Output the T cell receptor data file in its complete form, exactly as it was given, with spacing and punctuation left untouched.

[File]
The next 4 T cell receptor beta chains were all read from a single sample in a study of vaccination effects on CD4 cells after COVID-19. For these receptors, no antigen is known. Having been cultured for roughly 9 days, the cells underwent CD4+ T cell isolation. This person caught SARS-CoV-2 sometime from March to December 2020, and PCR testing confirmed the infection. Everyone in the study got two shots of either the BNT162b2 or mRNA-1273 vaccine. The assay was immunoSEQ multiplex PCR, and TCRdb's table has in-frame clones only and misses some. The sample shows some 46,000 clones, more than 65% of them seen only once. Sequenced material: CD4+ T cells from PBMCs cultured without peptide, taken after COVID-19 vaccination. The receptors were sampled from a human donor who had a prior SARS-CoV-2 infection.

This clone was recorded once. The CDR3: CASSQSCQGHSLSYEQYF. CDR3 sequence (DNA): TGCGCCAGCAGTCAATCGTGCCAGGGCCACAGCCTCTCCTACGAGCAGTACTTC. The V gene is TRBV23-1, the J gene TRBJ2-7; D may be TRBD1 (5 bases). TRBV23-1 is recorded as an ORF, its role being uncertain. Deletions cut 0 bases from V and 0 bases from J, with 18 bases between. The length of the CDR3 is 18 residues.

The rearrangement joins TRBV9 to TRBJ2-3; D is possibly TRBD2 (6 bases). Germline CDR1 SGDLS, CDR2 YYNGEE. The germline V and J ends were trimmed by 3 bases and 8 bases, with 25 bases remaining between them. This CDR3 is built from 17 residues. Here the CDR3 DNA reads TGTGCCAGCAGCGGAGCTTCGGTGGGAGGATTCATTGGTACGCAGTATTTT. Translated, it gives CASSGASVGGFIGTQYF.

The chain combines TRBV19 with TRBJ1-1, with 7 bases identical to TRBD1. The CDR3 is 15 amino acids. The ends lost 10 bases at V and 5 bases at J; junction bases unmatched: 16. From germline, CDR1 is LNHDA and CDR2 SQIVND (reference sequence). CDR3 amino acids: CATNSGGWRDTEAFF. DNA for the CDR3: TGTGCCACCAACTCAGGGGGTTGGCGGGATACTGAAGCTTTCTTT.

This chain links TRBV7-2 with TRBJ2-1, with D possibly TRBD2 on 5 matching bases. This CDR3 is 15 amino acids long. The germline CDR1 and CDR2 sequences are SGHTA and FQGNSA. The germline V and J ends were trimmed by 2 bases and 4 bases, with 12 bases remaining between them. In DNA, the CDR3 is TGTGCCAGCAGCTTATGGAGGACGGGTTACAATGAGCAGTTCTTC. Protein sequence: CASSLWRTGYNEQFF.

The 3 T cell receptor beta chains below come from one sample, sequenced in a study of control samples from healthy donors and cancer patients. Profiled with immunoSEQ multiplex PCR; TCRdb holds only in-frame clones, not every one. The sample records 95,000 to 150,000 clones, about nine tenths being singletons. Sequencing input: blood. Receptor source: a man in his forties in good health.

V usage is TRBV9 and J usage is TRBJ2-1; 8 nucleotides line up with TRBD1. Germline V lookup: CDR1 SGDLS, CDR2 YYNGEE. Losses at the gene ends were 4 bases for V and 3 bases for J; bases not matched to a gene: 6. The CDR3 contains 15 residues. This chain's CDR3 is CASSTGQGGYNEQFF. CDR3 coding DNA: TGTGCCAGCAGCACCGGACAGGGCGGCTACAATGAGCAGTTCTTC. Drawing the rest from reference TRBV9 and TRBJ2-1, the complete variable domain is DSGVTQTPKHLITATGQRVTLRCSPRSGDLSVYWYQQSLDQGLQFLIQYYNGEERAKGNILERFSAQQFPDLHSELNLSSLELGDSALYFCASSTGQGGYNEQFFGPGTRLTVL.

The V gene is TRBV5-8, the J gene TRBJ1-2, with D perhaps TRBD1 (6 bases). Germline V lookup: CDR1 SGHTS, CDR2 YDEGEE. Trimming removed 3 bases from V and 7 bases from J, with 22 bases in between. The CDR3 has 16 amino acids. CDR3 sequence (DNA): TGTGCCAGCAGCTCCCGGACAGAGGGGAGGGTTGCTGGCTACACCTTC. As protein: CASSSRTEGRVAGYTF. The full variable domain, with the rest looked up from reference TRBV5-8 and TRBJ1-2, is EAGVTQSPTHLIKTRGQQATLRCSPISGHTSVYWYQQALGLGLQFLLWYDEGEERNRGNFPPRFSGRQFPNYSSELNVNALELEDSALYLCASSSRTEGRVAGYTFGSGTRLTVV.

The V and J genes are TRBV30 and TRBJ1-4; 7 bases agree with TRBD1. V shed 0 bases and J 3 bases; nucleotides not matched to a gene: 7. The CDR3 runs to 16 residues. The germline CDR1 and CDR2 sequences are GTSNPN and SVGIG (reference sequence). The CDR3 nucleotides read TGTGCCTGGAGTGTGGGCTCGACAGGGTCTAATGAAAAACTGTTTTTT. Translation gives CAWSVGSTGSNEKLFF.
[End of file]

The next 4 T cell receptor beta chains were all read from a single sample in a study of vaccination effects on CD4 cells after COVID-19. For these receptors, no antigen is known. Having been cultured for roughly 9 days, the cells underwent CD4+ T cell isolation. This person caught SARS-CoV-2 sometime from March to December 2020, and PCR testing confirmed the infection. Everyone in the study got two shots of either the BNT162b2 or mRNA-1273 vaccine. The assay was immunoSEQ multiplex PCR, and TCRdb's table has in-frame clones only and misses some. The sample shows some 46,000 clones, more than 65% of them seen only once. Sequenced material: CD4+ T cells from PBMCs cultured without peptide, taken after COVID-19 vaccination. The receptors were sampled from a human donor who had a prior SARS-CoV-2 infection.

This clone was recorded once. The CDR3: CASSQSCQGHSLSYEQYF. CDR3 sequence (DNA): TGCGCCAGCAGTCAATCGTGCCAGGGCCACAGCCTCTCCTACGAGCAGTACTTC. The V gene is TRBV23-1, the J gene TRBJ2-7; D may be TRBD1 (5 bases). TRBV23-1 is recorded as an ORF, its role being uncertain. Deletions cut 0 bases from V and 0 bases from J, with 18 bases between. The length of the CDR3 is 18 residues.

The rearrangement joins TRBV9 to TRBJ2-3; D is possibly TRBD2 (6 bases). Germline CDR1 SGDLS, CDR2 YYNGEE. The germline V and J ends were trimmed by 3 bases and 8 bases, with 25 bases remaining between them. This CDR3 is built from 17 residues. Here the CDR3 DNA reads TGTGCCAGCAGCGGAGCTTCGGTGGGAGGATTCATTGGTACGCAGTATTTT. Translated, it gives CASSGASVGGFIGTQYF.

The chain combines TRBV19 with TRBJ1-1, with 7 bases identical to TRBD1. The CDR3 is 15 amino acids. The ends lost 10 bases at V and 5 bases at J; junction bases unmatched: 16. From germline, CDR1 is LNHDA and CDR2 SQIVND (reference sequence). CDR3 amino acids: CATNSGGWRDTEAFF. DNA for the CDR3: TGTGCCACCAACTCAGGGGGTTGGCGGGATACTGAAGCTTTCTTT.

This chain links TRBV7-2 with TRBJ2-1, with D possibly TRBD2 on 5 matching bases. This CDR3 is 15 amino acids long. The germline CDR1 and CDR2 sequences are SGHTA and FQGNSA. The germline V and J ends were trimmed by 2 bases and 4 bases, with 12 bases remaining between them. In DNA, the CDR3 is TGTGCCAGCAGCTTATGGAGGACGGGTTACAATGAGCAGTTCTTC. Protein sequence: CASSLWRTGYNEQFF.

The 3 T cell receptor beta chains below come from one sample, sequenced in a study of control samples from healthy donors and cancer patients. Profiled with immunoSEQ multiplex PCR; TCRdb holds only in-frame clones, not every one. The sample records 95,000 to 150,000 clones, about nine tenths being singletons. Sequencing input: blood. Receptor source: a man in his forties in good health.

V usage is TRBV9 and J usage is TRBJ2-1; 8 nucleotides line up with TRBD1. Germline V lookup: CDR1 SGDLS, CDR2 YYNGEE. Losses at the gene ends were 4 bases for V and 3 bases for J; bases not matched to a gene: 6. The CDR3 contains 15 residues. This chain's CDR3 is CASSTGQGGYNEQFF. CDR3 coding DNA: TGTGCCAGCAGCACCGGACAGGGCGGCTACAATGAGCAGTTCTTC. Drawing the rest from reference TRBV9 and TRBJ2-1, the complete variable domain is DSGVTQTPKHLITATGQRVTLRCSPRSGDLSVYWYQQSLDQGLQFLIQYYNGEERAKGNILERFSAQQFPDLHSELNLSSLELGDSALYFCASSTGQGGYNEQFFGPGTRLTVL.

The V gene is TRBV5-8, the J gene TRBJ1-2, with D perhaps TRBD1 (6 bases). Germline V lookup: CDR1 SGHTS, CDR2 YDEGEE. Trimming removed 3 bases from V and 7 bases from J, with 22 bases in between. The CDR3 has 16 amino acids. CDR3 sequence (DNA): TGTGCCAGCAGCTCCCGGACAGAGGGGAGGGTTGCTGGCTACACCTTC. As protein: CASSSRTEGRVAGYTF. The full variable domain, with the rest looked up from reference TRBV5-8 and TRBJ1-2, is EAGVTQSPTHLIKTRGQQATLRCSPISGHTSVYWYQQALGLGLQFLLWYDEGEERNRGNFPPRFSGRQFPNYSSELNVNALELEDSALYLCASSSRTEGRVAGYTFGSGTRLTVV.

The V and J genes are TRBV30 and TRBJ1-4; 7 bases agree with TRBD1. V shed 0 bases and J 3 bases; nucleotides not matched to a gene: 7. The CDR3 runs to 16 residues. The germline CDR1 and CDR2 sequences are GTSNPN and SVGIG (reference sequence). The CDR3 nucleotides read TGTGCCTGGAGTGTGGGCTCGACAGGGTCTAATGAAAAACTGTTTTTT. Translation gives CAWSVGSTGSNEKLFF.